In summary: LLVM has everything we need right now, and thus seemed like the most sensible choice.

What state is the compiler in?

The compiler is able to compile a small subset of Inko to machine code. A lot of important parts are still missing though, such as method calls, spawning processes, and more. If I had to guess, I'd say we're at about 30% completion.

It's worth mentioning that our goal for the next release is to have a working compiler, but not necessarily a good or complete compiler. For example, everything that isn't crucial for running Inko programs (e.g. debug information and optimisations) won't be implemented for now. I might also consider dropping support for Windows temporarily, as the new runtime doesn't work on Windows and I'm not familiar enough with it to get it to work.

Will you still use Rust?

Yes. The compiler is written in Rust, and this will remain to be the case for the foreseeable future. Inko's runtime is also written in Rust, and is statically linked to the generated machine code. The runtime provides various core functions (e.g. for memory allocations and spawning processes), the scheduler, and platform specific code to allow for efficient switching of processes.

A package manager for Inko

Inko's master branch contains a package manager for Inko, using Git repositories as a way of distributing packages. At the moment this is a separate executable, but once the LLVM-based compiler is complete we'll integrate this into the inko executable. You can find some details on the upcoming package manager in this merge request and this guide in the documentation.

Building a community around Inko

In 2022 I mostly focused on the technical side of Inko, such as implementing its new memory management strategy. In 2023 I want to focus more on also building a community around Inko.

A first step already taken was switching from Matrix to Discord (though we still have a Matrix bridge). Discord makes moderation much easier, in particular across channels (something absent in Matrix when using spaces or separate channels). We used to bridge the Matrix channel to the /r/ProgrammingLanguages Discord, and most of the people chatting came from this Discord, so switching to Discord made the most sense.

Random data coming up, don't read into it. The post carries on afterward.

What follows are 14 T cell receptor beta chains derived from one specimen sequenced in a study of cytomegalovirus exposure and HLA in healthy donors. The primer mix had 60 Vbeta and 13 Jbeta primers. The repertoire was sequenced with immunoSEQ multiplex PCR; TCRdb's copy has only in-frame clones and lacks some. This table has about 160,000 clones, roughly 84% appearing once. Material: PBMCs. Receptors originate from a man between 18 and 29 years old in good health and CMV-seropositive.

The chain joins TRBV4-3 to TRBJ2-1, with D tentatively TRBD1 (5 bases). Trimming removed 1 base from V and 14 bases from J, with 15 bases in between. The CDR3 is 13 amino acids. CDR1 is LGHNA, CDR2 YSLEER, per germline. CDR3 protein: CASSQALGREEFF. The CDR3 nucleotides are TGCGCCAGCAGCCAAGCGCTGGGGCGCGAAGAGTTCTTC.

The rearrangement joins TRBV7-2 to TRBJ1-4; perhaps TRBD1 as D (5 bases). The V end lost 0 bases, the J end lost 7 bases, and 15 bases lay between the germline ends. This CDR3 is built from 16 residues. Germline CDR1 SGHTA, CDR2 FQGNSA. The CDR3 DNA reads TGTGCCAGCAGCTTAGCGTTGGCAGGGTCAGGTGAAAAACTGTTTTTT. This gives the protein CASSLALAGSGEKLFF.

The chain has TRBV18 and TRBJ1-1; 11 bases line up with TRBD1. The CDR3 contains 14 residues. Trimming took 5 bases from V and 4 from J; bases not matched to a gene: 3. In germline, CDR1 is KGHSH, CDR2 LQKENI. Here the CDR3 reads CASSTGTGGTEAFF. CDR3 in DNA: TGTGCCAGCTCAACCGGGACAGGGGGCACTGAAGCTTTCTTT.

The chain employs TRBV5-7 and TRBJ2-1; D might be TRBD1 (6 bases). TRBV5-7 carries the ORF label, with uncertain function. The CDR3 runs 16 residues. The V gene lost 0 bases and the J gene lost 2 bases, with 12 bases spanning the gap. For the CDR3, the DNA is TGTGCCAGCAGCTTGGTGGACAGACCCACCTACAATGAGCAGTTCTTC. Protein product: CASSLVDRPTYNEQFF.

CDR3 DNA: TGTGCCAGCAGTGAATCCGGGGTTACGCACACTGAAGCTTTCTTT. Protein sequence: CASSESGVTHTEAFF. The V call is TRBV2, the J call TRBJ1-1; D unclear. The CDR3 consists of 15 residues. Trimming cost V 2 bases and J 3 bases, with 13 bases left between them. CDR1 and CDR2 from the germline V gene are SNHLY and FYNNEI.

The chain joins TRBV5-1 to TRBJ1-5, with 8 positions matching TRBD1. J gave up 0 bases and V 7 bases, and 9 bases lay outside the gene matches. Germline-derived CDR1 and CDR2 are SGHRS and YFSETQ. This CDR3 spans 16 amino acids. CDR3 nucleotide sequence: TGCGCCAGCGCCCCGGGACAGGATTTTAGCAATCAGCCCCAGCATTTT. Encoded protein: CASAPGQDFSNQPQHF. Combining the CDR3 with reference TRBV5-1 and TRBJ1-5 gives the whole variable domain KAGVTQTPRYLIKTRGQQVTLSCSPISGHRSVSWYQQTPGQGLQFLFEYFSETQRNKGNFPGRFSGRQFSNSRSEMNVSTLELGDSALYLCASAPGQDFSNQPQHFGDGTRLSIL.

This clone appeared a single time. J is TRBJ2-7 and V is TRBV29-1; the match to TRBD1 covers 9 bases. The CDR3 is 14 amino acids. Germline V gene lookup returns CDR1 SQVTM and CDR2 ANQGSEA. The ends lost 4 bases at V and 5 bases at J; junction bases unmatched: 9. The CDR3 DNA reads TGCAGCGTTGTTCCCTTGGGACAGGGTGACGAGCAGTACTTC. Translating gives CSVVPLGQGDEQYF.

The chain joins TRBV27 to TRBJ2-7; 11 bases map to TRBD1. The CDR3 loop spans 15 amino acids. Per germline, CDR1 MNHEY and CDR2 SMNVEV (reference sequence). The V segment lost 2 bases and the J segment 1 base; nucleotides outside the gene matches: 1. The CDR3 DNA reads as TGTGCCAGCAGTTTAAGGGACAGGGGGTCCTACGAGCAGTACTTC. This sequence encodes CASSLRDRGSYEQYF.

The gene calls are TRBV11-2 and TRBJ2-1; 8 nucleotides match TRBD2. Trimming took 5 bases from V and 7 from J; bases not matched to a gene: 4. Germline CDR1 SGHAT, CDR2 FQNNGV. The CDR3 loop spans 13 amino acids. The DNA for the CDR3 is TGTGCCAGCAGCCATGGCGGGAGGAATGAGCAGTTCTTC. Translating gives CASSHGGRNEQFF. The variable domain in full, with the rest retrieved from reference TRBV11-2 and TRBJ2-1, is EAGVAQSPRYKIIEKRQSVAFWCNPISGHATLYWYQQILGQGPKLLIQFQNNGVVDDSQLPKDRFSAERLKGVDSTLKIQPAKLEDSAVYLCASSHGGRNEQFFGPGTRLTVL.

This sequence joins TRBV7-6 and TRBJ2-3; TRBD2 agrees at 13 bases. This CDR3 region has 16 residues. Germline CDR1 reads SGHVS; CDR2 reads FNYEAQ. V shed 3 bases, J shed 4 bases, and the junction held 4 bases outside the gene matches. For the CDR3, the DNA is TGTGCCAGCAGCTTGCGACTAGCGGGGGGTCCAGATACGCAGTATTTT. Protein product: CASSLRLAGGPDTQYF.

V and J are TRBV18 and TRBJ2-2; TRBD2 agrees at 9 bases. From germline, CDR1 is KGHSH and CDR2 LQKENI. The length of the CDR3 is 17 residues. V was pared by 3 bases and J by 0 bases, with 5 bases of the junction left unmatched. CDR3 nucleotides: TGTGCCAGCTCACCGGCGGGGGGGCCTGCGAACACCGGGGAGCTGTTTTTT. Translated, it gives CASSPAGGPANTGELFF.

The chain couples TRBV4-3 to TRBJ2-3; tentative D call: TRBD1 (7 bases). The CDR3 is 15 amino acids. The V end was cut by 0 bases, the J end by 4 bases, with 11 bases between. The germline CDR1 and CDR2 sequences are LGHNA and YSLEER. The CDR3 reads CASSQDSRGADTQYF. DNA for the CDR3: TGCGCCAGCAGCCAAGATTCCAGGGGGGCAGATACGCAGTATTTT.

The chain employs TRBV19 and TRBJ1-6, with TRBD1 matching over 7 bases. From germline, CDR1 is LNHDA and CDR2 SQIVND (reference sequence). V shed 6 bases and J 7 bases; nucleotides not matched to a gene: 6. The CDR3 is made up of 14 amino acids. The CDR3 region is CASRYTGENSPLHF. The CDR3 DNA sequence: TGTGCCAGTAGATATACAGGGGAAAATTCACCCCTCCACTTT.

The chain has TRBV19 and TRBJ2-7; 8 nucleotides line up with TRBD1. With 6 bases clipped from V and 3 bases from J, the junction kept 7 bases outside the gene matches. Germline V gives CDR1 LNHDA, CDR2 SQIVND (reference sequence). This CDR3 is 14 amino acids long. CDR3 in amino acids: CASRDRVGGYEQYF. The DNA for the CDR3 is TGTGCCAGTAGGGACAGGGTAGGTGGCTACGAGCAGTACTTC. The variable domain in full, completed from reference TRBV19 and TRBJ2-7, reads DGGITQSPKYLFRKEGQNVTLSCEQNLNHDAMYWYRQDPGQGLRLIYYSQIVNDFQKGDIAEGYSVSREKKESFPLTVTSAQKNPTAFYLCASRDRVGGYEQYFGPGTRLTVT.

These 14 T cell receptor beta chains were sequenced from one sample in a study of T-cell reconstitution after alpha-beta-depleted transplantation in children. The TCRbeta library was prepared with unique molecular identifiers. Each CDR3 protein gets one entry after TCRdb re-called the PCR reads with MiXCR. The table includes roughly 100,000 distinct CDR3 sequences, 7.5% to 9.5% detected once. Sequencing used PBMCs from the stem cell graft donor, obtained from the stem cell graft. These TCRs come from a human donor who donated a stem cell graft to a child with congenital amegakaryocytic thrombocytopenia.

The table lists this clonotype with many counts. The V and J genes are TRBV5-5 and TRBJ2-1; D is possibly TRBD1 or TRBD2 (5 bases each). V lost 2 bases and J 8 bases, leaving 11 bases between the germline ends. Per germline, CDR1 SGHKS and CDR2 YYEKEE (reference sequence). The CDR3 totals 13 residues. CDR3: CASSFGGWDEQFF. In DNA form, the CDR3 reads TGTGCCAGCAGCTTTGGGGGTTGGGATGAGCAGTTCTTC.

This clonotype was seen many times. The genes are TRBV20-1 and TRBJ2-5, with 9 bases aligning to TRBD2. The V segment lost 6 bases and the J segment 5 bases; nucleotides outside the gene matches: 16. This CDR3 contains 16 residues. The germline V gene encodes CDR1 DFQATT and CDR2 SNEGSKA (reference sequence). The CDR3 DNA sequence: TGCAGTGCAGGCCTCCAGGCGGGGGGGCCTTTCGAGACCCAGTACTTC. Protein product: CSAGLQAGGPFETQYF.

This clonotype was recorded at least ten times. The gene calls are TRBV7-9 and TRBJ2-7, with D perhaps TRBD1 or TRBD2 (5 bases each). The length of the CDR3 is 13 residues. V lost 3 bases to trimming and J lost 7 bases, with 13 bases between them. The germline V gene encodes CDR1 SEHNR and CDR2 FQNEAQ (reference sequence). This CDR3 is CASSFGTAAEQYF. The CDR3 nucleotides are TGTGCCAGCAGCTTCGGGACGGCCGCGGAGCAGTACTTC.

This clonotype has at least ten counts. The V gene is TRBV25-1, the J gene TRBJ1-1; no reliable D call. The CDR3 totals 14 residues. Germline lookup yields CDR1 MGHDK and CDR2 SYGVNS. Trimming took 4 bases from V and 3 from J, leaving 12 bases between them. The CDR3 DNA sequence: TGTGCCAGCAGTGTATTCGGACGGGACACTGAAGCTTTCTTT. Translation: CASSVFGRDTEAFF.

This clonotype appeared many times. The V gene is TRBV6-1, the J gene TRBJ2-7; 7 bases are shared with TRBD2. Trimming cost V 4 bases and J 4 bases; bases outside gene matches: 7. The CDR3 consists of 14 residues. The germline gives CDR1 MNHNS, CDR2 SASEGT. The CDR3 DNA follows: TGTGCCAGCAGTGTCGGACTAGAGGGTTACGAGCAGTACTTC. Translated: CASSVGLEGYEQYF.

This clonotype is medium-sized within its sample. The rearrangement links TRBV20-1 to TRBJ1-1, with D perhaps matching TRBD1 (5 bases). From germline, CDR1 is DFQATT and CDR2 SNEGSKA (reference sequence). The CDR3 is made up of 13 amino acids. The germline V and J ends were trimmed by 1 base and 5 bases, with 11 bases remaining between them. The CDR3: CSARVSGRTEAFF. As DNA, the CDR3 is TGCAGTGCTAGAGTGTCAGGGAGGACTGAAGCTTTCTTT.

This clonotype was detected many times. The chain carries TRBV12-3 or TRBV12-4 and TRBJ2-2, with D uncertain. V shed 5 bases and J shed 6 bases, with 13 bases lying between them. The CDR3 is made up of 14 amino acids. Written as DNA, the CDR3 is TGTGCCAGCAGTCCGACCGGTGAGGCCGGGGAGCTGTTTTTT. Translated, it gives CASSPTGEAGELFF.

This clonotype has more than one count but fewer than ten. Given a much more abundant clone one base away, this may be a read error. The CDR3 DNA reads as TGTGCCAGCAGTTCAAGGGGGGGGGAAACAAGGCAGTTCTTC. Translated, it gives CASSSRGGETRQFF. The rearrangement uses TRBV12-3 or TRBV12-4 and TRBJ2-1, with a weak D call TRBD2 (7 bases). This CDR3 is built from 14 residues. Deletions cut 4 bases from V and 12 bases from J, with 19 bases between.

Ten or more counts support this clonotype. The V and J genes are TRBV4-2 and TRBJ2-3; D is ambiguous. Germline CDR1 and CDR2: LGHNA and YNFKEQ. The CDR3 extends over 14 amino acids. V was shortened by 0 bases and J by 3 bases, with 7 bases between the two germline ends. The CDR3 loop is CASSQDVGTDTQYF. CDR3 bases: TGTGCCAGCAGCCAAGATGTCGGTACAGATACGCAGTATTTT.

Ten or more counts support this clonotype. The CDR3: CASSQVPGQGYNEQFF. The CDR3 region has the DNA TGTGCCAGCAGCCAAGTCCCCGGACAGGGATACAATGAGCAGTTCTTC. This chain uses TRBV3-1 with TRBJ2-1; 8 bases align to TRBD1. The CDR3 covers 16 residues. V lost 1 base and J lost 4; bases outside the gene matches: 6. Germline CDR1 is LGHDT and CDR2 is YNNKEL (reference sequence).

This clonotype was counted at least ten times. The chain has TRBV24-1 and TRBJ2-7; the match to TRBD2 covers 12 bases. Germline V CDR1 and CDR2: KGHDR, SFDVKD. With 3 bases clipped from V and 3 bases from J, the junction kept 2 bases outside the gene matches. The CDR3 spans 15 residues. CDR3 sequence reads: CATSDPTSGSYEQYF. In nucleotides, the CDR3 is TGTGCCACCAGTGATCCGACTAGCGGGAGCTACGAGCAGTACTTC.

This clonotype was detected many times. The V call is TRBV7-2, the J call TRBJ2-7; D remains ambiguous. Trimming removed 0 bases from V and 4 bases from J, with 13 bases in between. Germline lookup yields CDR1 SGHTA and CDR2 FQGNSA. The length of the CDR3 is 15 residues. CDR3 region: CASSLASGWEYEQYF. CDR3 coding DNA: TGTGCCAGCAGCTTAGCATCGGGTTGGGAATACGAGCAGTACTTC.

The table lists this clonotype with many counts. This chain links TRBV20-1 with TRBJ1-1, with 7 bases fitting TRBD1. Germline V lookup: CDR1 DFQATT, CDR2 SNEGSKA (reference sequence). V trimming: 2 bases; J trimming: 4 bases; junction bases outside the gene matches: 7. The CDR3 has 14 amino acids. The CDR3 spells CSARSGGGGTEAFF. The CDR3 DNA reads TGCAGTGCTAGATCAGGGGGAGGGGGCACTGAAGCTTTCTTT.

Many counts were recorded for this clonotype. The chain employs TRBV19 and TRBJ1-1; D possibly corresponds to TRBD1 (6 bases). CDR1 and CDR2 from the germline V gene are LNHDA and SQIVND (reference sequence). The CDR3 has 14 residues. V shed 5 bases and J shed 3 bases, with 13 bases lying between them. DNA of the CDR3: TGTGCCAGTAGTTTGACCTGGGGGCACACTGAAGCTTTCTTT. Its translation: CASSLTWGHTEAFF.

Something I'm still looking into is to stream and/or record videos on the work I'm doing. I'm not sure about this just yet as the idea terrifies me, but I hope I can convince myself it won't be that bad. The format would likely be 20-30 minute videos going over specific topics, rather than recording a three hour programming session, as I feel the former is more useful and easier to digest.

More funding

With the community growing I also hope to receive more funding through donations. While I've set aside enough money to continue for the foreseeable future, I (unfortunately) don't have infinite wealth.

As for what specific steps to take to improve upon this, I'm not sure yet. I'm hoping that with a growing community there will also be an increase in funding, but only time will tell.

The next release

At this point it's difficult to say when the next release of Inko is available, as there's still a lot of work to do one the new LLVM backend, but I'm hoping for a new release around March.

Following and supporting Inko

If Inko sounds like an interesting project, consider joining the Discord server or the Matrix channel. You can also follow along on the /r/inko subreddit. If you'd like to financially support Inko, you can do so using GitHub Sponsors.